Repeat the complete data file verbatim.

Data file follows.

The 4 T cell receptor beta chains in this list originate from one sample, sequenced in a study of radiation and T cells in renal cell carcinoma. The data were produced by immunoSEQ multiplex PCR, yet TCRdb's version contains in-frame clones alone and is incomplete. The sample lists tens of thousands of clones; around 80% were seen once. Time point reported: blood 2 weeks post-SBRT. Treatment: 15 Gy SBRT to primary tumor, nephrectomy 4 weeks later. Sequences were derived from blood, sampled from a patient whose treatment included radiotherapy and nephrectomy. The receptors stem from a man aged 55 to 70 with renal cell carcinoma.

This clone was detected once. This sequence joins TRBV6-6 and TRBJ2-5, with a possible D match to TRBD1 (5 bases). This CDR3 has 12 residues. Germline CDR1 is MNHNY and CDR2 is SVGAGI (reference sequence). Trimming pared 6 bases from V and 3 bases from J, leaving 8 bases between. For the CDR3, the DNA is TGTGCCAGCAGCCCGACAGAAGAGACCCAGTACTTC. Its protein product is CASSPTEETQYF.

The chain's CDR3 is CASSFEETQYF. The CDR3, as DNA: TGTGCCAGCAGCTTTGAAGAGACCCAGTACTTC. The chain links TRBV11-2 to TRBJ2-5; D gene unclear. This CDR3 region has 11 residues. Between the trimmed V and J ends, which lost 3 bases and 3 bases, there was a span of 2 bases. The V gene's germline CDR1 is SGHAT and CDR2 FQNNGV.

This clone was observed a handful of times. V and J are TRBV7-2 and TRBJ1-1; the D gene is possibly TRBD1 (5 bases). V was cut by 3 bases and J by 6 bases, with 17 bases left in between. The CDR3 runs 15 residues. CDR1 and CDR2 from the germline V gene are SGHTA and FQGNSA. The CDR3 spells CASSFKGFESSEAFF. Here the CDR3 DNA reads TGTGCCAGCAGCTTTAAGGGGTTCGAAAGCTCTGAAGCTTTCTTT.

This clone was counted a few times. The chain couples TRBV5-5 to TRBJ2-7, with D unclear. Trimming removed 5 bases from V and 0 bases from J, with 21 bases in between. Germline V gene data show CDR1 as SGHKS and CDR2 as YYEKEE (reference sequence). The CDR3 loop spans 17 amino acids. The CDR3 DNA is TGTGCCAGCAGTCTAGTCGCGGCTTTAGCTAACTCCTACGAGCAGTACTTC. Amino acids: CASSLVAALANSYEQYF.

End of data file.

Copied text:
The 4 T cell receptor beta chains in this list originate from one sample, sequenced in a study of radiation and T cells in renal cell carcinoma. The data were produced by immunoSEQ multiplex PCR, yet TCRdb's version contains in-frame clones alone and is incomplete. The sample lists tens of thousands of clones; around 80% were seen once. Time point reported: blood 2 weeks post-SBRT. Treatment: 15 Gy SBRT to primary tumor, nephrectomy 4 weeks later. Sequences were derived from blood, sampled from a patient whose treatment included radiotherapy and nephrectomy. The receptors stem from a man aged 55 to 70 with renal cell carcinoma.

This clone was detected once. This sequence joins TRBV6-6 and TRBJ2-5, with a possible D match to TRBD1 (5 bases). This CDR3 has 12 residues. Germline CDR1 is MNHNY and CDR2 is SVGAGI (reference sequence). Trimming pared 6 bases from V and 3 bases from J, leaving 8 bases between. For the CDR3, the DNA is TGTGCCAGCAGCCCGACAGAAGAGACCCAGTACTTC. Its protein product is CASSPTEETQYF.

The chain's CDR3 is CASSFEETQYF. The CDR3, as DNA: TGTGCCAGCAGCTTTGAAGAGACCCAGTACTTC. The chain links TRBV11-2 to TRBJ2-5; D gene unclear. This CDR3 region has 11 residues. Between the trimmed V and J ends, which lost 3 bases and 3 bases, there was a span of 2 bases. The V gene's germline CDR1 is SGHAT and CDR2 FQNNGV.

This clone was observed a handful of times. V and J are TRBV7-2 and TRBJ1-1; the D gene is possibly TRBD1 (5 bases). V was cut by 3 bases and J by 6 bases, with 17 bases left in between. The CDR3 runs 15 residues. CDR1 and CDR2 from the germline V gene are SGHTA and FQGNSA. The CDR3 spells CASSFKGFESSEAFF. Here the CDR3 DNA reads TGTGCCAGCAGCTTTAAGGGGTTCGAAAGCTCTGAAGCTTTCTTT.

This clone was counted a few times. The chain couples TRBV5-5 to TRBJ2-7, with D unclear. Trimming removed 5 bases from V and 0 bases from J, with 21 bases in between. Germline V gene data show CDR1 as SGHKS and CDR2 as YYEKEE (reference sequence). The CDR3 loop spans 17 amino acids. The CDR3 DNA is TGTGCCAGCAGTCTAGTCGCGGCTTTAGCTAACTCCTACGAGCAGTACTTC. Amino acids: CASSLVAALANSYEQYF.